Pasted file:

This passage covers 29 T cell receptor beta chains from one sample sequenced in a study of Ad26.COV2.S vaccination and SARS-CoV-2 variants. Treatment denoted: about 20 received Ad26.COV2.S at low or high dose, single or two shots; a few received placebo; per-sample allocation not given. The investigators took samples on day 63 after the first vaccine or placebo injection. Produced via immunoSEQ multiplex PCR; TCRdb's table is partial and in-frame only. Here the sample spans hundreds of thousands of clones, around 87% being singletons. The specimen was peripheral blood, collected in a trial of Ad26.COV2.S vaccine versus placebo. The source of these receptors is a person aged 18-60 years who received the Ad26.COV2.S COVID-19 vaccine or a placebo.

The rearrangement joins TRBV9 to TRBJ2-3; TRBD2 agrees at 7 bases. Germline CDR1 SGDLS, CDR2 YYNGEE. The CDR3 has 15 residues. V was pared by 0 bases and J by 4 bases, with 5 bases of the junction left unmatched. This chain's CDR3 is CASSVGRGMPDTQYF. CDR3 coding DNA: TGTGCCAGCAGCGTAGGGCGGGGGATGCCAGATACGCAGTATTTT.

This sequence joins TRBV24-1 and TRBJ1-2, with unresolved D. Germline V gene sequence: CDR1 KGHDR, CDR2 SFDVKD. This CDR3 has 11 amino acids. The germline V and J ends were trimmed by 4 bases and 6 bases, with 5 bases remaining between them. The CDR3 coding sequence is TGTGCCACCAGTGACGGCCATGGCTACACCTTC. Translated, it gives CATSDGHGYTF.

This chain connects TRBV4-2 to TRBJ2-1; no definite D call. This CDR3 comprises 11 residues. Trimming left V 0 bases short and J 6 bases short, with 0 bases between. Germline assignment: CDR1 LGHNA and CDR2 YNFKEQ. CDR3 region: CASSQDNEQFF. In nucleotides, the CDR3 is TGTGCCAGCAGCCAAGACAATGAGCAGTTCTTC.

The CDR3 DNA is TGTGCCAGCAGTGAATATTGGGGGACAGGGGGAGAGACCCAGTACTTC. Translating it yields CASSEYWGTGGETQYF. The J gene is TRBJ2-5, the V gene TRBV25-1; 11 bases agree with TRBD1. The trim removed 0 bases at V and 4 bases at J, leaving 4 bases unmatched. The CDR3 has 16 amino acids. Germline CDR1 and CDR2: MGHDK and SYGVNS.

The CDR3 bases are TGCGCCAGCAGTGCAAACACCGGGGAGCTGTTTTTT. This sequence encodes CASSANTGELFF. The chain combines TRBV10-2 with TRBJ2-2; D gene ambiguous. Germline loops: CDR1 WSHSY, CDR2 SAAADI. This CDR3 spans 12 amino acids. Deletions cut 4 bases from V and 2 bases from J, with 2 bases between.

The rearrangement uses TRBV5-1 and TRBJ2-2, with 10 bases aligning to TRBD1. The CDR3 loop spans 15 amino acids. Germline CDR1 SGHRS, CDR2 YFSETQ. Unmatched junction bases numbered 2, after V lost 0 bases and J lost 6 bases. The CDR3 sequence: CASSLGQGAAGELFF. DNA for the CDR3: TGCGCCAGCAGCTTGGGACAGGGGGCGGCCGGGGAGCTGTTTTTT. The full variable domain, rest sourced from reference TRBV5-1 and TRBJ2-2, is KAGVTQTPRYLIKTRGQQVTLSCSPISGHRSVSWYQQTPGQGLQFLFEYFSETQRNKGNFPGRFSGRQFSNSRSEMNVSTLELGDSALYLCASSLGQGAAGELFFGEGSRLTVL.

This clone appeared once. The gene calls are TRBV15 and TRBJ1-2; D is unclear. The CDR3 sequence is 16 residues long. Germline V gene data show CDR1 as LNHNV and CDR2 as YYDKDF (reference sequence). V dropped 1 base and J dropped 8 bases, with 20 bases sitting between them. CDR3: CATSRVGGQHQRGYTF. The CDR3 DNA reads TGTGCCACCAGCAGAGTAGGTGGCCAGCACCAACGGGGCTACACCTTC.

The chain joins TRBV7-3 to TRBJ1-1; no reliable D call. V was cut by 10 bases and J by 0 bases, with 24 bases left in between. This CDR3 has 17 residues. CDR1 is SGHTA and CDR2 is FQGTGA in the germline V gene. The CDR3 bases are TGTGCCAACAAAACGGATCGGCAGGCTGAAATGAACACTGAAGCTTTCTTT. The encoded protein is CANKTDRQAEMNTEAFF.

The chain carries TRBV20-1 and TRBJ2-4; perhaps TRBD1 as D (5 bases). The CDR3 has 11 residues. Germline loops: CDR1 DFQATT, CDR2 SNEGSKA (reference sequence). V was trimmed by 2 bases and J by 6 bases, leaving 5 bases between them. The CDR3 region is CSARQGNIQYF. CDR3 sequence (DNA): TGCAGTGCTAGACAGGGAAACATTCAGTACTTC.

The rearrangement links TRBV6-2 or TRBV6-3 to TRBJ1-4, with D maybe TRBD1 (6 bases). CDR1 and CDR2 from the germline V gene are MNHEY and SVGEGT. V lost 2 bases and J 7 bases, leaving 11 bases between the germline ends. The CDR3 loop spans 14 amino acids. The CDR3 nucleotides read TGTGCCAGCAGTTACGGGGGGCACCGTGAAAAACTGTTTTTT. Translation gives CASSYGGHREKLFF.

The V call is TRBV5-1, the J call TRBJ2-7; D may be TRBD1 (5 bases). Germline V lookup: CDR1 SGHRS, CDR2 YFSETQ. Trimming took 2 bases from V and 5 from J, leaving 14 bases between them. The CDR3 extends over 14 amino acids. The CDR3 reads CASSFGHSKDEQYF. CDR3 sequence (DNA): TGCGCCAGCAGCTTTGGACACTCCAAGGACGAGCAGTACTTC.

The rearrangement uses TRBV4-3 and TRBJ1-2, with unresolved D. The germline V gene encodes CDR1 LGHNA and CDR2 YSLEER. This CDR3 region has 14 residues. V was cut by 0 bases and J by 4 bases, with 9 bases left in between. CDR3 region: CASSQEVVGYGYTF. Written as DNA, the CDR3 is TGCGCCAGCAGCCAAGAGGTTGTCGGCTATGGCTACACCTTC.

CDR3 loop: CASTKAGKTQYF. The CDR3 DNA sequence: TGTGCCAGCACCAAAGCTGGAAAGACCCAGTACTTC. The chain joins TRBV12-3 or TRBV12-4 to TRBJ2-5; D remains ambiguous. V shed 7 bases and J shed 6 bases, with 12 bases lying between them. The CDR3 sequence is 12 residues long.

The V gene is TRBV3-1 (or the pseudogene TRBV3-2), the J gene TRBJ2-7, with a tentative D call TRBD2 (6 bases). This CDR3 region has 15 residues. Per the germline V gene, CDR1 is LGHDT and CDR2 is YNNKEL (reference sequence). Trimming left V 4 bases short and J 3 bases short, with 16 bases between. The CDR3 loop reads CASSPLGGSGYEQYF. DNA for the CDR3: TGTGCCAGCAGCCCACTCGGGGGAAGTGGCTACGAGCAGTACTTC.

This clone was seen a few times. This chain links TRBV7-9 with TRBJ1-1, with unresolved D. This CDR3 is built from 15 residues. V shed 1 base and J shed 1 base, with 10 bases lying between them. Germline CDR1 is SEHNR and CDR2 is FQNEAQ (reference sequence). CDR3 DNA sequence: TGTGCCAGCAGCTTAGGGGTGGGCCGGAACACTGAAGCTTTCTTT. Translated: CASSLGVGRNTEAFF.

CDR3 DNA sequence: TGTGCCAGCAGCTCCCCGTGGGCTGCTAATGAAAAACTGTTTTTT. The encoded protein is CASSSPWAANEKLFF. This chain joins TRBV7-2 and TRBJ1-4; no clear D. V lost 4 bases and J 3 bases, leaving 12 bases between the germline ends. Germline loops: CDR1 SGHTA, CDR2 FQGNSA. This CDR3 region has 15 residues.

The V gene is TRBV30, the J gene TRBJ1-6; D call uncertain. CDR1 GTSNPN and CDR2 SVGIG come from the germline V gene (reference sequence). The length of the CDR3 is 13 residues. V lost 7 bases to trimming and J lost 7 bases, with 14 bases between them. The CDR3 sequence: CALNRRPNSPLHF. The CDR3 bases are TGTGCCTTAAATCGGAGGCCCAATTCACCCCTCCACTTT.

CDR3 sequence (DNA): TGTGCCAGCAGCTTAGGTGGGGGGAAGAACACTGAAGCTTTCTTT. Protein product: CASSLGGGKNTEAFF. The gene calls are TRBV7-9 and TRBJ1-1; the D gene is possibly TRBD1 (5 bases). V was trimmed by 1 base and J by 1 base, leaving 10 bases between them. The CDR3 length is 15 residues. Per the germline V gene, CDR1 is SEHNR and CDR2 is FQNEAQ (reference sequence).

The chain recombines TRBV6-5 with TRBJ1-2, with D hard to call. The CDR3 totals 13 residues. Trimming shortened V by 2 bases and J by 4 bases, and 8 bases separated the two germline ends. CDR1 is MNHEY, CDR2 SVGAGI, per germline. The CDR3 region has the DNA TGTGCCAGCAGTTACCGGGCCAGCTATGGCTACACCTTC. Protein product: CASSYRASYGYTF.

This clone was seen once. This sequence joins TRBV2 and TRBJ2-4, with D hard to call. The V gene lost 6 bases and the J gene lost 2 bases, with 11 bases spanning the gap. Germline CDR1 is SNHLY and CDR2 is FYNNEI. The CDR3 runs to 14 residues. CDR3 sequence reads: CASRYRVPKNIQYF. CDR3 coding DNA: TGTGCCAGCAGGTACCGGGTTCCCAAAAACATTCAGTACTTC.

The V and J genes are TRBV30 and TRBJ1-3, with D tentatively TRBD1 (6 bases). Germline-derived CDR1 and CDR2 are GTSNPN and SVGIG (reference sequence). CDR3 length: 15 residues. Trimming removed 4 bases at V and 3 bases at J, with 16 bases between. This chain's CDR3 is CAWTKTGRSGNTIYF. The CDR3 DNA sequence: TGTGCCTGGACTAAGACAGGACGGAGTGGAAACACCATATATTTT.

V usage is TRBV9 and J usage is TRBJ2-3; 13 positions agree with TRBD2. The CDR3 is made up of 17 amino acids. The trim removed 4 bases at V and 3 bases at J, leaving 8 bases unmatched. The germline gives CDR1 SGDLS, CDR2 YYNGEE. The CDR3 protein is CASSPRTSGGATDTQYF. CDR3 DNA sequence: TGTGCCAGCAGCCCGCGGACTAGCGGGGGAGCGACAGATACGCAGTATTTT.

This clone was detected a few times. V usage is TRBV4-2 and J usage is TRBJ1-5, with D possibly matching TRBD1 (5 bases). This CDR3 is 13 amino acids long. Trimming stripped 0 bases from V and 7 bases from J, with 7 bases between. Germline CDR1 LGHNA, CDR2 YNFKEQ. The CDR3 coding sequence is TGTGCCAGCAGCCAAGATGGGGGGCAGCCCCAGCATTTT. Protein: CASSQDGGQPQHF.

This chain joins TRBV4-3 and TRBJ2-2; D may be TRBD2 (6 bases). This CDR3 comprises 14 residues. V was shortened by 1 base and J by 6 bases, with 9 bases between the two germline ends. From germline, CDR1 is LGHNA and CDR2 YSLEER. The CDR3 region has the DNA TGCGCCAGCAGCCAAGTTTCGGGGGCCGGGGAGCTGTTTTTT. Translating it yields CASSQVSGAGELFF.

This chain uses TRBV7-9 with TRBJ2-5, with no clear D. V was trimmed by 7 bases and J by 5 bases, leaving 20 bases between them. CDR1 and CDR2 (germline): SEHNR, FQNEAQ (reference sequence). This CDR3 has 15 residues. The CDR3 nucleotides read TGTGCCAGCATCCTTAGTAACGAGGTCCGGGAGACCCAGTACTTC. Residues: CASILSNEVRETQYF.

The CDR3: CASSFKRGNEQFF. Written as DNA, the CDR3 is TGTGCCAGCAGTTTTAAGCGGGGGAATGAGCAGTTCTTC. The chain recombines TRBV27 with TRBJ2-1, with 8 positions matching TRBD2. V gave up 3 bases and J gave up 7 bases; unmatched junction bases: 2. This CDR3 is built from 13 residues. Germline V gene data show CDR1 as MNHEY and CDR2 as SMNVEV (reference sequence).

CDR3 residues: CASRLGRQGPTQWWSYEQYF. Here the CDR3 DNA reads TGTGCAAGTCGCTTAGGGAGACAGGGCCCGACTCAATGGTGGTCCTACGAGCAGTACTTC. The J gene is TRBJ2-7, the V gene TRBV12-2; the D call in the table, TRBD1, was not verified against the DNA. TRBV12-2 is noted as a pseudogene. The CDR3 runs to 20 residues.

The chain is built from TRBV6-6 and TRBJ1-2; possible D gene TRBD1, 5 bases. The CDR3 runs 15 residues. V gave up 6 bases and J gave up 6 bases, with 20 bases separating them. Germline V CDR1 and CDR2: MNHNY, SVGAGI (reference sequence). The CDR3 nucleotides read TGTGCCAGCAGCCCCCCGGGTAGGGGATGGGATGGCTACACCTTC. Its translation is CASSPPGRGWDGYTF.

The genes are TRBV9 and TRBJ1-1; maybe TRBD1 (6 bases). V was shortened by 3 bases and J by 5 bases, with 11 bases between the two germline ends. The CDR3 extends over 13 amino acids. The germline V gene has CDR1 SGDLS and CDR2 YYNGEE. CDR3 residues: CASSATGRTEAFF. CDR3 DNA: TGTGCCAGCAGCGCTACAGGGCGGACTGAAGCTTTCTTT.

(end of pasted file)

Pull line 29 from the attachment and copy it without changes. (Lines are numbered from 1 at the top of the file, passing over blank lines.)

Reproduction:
The chain is built from TRBV6-6 and TRBJ1-2; possible D gene TRBD1, 5 bases. The CDR3 runs 15 residues. V gave up 6 bases and J gave up 6 bases, with 20 bases separating them. Germline V CDR1 and CDR2: MNHNY, SVGAGI (reference sequence). The CDR3 nucleotides read TGTGCCAGCAGCCCCCCGGGTAGGGGATGGGATGGCTACACCTTC. Its translation is CASSPPGRGWDGYTF.